By Jorn Madslien
Business reporter, BBC News
Jaguar is prestigious, yet loss-making
Though not yet ready to tell the world, Ford Motor appears to have made up its mind about who should buy its luxury subsidiaries Jaguar and Land Rover.
The long-tipped front-runner Tata, which is also the bidder favoured by the unions, remains the favourite to be granted preferred bidder status.
This would mean it gets to take a closer look at Jaguar's and Land Rover's financial figures - though nobody at Ford is prepared to confirm this.
A formal announcement is expected early next year.
A Ford spokesman said no decision had been made and the firm was continuing in discussions with the interested parties.
The price tag is believed to be somewhere in the region of $1.5bn (£750m), perhaps even $2bn, which begs the question: Will the buyer end up paying too much, or is Ford selling too cheaply?
Several factors are pushing the price up.
Both marques are truly prestigious, well beyond Britain's borders. In the US, Jaguar came third in JD Power's latest sales satisfaction survey of existing customers, with Land Rover 11th - ahead of rival BMW and well above Jeep.
Land Rover is profitable after years of investment by Ford
Moreover, in recent weeks, both car makers have presented new models that have been warmly received.
Jaguar's latest XF model is seen as a very worthy replacement for the S-class. The hope is that the XF - along with a replacement for its more upmarket XJ model - will do much to revive sales.
Land Rover's LRX concept, meanwhile, which is small and more car-like than the company's Freelander model, will first go on show at the Detroit motor show in January. Like the XF, this model has also attracted much praise in the motoring press.
Formally, it will be up to the new owner to decide whether or not this model will ever go into production, though there is every chance that it will. Land Rover is really not in a position where it can squander money on fancy concepts without eyeing quick and decent returns.
But there are also strong reasons why Ford initially struggled to find a buyer for Jaguar and Land Rover. Indeed, when the marques were first put up for sale in spring, several rivals made interested noises, but in the end none of them threw their hat into the ring.
Can the XF help revive Jaguar sales?
This may appear strange, given that Ford is believed to have invested about $10bn in Jaguar since it paid $2.5bn for the marque in 1989.
But Ford never made any money from its stint as a Jaguar-owner, hence its rivals were spooked by the prospect of being next in line to pour cash into the Big Cat's hungry jaws. Besides, none of them seemed too keen to load up on yet more gas-guzzlers at a time when the regulators are tightening emission rules.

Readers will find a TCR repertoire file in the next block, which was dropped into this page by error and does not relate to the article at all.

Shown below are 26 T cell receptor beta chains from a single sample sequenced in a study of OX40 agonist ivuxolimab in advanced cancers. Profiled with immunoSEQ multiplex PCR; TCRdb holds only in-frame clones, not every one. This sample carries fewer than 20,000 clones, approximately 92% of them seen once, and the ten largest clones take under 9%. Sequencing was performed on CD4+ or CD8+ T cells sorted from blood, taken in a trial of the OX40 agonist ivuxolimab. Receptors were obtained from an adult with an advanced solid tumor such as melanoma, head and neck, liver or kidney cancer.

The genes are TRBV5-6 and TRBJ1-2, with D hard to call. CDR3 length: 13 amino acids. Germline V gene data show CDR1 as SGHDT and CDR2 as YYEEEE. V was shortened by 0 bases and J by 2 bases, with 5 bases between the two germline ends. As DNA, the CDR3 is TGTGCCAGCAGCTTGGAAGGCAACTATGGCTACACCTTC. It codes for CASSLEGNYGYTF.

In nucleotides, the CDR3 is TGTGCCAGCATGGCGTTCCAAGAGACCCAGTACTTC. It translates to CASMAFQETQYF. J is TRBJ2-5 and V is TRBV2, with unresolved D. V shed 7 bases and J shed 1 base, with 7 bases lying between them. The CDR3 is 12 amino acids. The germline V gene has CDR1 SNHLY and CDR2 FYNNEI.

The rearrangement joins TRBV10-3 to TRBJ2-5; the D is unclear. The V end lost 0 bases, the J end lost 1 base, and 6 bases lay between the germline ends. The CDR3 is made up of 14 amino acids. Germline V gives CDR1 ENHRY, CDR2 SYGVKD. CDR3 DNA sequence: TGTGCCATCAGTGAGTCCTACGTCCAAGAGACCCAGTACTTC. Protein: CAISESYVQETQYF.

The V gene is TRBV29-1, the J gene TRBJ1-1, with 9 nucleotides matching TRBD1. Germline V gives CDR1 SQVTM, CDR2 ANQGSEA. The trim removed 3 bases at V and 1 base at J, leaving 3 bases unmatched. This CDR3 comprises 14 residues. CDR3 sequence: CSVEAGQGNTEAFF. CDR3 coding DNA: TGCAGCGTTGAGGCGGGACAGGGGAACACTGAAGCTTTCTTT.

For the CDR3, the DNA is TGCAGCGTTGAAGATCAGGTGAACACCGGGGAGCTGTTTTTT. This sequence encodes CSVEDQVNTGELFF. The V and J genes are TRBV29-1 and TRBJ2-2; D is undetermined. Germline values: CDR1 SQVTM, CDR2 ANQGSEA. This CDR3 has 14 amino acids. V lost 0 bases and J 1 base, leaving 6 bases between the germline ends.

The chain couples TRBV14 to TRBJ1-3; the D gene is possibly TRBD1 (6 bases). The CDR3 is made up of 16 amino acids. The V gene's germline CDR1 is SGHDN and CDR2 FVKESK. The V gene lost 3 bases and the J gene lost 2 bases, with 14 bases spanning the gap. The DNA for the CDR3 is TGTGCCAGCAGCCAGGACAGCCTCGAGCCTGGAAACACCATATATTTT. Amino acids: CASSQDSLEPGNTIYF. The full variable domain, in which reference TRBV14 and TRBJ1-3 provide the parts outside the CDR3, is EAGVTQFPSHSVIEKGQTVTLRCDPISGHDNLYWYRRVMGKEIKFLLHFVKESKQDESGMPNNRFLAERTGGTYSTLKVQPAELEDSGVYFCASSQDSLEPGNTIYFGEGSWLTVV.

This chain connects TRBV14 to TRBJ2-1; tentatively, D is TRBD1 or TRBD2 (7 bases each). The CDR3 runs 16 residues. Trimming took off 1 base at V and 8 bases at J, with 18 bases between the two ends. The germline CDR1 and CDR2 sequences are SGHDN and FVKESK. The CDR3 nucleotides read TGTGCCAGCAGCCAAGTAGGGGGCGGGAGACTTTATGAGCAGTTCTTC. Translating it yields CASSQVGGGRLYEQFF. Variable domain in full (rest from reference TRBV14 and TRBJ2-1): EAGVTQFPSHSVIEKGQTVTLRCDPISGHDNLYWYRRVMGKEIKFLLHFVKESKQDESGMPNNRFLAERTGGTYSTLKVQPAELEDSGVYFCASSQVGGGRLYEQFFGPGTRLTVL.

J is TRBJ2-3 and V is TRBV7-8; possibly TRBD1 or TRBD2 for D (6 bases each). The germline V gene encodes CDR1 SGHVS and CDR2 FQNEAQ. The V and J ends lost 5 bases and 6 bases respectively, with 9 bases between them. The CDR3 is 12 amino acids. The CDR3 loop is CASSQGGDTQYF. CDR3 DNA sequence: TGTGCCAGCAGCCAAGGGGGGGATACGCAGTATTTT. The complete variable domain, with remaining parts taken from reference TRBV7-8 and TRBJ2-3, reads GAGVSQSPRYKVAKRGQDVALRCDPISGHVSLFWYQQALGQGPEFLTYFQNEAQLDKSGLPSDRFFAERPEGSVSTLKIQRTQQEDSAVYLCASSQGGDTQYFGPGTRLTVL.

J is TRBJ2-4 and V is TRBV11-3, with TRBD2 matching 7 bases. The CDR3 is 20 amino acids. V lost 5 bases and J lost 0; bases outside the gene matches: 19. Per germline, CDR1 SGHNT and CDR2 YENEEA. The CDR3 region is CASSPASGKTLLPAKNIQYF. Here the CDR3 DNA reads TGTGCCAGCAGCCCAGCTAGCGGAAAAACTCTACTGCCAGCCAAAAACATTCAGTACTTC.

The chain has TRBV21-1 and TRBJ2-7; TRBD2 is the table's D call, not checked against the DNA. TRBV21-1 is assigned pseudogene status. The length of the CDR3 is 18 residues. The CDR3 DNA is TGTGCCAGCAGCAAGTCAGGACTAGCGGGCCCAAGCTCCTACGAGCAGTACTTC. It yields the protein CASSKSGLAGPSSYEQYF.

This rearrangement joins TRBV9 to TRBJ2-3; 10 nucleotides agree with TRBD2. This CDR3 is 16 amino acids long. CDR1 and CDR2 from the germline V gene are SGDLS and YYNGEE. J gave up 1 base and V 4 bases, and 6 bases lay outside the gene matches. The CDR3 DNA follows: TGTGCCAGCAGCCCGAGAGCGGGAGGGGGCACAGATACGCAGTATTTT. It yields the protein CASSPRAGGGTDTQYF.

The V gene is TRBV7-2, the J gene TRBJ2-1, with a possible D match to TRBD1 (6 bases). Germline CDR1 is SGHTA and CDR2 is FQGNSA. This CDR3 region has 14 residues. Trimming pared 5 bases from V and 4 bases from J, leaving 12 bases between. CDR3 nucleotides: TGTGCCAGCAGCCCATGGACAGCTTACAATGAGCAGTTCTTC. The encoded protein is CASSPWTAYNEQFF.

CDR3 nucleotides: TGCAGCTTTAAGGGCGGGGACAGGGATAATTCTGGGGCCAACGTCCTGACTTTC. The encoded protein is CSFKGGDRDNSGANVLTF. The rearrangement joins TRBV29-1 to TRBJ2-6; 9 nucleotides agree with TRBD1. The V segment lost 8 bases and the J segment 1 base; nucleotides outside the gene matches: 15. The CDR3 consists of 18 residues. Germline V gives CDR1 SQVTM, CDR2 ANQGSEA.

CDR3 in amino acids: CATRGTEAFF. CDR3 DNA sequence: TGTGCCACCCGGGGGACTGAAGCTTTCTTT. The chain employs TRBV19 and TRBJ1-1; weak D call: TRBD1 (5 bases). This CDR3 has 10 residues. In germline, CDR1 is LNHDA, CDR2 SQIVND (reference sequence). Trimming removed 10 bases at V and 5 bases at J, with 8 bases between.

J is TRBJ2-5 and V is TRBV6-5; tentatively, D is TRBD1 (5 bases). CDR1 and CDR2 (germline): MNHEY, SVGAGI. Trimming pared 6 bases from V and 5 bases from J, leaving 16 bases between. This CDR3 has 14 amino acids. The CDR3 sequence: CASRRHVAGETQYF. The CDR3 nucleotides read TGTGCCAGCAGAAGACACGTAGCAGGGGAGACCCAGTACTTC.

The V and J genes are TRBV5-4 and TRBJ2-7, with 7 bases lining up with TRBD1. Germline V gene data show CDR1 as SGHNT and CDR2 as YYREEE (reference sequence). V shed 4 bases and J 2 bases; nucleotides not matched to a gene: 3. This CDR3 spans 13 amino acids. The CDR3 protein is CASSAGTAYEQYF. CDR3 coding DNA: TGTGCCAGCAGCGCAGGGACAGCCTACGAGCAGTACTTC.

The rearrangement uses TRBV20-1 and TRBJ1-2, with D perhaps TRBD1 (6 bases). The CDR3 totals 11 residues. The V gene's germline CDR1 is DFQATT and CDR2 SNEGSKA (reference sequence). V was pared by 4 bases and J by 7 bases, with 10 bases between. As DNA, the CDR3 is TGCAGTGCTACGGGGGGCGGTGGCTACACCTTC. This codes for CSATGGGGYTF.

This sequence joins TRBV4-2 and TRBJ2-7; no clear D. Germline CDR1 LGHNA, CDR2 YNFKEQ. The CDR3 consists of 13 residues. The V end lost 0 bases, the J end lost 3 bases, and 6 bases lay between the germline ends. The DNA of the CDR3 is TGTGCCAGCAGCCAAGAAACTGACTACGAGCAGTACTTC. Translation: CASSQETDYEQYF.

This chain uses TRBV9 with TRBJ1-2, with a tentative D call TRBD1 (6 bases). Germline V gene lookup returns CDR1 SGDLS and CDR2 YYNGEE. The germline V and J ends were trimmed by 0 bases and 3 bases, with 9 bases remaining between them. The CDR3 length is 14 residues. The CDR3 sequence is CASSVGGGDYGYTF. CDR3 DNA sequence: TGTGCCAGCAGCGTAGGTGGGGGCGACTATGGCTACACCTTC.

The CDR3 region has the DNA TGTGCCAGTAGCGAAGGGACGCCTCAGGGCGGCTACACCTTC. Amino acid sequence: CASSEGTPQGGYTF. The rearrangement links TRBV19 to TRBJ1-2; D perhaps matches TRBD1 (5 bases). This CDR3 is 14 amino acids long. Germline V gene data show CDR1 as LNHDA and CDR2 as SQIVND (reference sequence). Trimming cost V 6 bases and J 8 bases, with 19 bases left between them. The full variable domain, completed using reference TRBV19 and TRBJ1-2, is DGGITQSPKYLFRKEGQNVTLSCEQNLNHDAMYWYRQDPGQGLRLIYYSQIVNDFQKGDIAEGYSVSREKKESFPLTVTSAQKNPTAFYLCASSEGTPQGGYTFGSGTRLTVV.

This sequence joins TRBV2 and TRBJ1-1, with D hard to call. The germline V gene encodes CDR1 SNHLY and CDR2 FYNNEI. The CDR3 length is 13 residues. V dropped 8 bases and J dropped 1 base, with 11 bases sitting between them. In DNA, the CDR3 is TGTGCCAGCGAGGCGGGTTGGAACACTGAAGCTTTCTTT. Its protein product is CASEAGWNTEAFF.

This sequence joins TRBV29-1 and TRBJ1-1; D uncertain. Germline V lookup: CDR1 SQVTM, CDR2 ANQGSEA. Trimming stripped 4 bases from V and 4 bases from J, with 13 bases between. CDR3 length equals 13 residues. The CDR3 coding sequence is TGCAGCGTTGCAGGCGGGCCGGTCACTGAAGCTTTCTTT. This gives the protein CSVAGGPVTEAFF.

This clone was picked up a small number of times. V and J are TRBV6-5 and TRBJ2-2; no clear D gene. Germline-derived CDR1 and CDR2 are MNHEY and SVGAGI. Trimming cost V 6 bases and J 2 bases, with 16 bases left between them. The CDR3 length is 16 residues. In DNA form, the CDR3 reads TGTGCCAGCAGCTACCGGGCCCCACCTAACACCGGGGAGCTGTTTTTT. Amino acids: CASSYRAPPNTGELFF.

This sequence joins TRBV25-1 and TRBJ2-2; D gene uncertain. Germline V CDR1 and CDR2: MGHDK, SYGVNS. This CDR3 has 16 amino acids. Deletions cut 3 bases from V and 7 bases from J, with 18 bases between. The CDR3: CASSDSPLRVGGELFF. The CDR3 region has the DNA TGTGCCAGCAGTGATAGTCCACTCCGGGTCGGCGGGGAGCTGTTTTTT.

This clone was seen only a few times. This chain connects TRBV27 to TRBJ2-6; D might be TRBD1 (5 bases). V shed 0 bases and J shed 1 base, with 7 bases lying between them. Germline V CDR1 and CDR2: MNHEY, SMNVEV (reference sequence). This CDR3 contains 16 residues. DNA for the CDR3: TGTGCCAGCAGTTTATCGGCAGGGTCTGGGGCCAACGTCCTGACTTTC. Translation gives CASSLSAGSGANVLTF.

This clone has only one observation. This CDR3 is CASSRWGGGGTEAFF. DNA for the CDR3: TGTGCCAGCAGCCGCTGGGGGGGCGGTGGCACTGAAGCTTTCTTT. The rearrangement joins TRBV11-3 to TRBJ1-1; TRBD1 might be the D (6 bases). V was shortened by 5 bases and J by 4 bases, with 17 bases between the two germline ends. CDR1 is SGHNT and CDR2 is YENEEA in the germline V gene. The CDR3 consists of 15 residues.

Yet the main problem faced by Jaguar is that though it is a rival of sorts to upmarket saloon-makers such as Audi, BMW and Mercedes - and in the US to Lexus, which is puny in Europe - it was never destined for high-volume production.
So when the pushy Detroit parent crowed about a surge in sales on the back of the Mondeo-based X-type budget-Jag, the Big Cat loyalists responded with groans before deserting in droves.
Since 2002, when Jaguar delivered 130,000 cars, sales have halved. And crucially, in the US sales fell even faster, from 60,000 in 2002 to 20,000 last year.
None of this makes it possible to determine what a fair price for Jaguar and Land Rover should be, though given that Land Rover is both profitable and fully topped up with Ford investment it seems likely that any buyer will get a lot for the money.
To capitalise rather than lose on the venture, the new owner must keep pouring in the cash, though.
High-end research and development will be required to maintain the value of the Jaguar brand in particular - a brand that could lose its cache if customers sensed that standards were slipping.
Again, Tata has strong cards to play with, given its R&D involvement with Warwick University, where Professor Lord Kumar Bhattacharyya has founded the Warwick Manufacturing Group (WMG).
Tata is in partnership talks with the WMG, alongside industrial giants such as BAE Systems, Dassault Systemes, and SAP, as well as Symantec, GE Healthcare and IBM.
But the Indian firm is not the only car maker involved in the talks, with Jaguar and Land Rover also seated around the table.
Such ventures could easily be supplemented by Tata Motor's deep pockets. It is part of Indian industrialist Ratan Tata's increasingly global industrial empire, which already owns the steel company Corus in the UK.
And for Tata, investment in Jaguar and Land Rover technology would not be wasted. Lessons learned could be applied to its own models, helping it steal a march on its Indian rivals.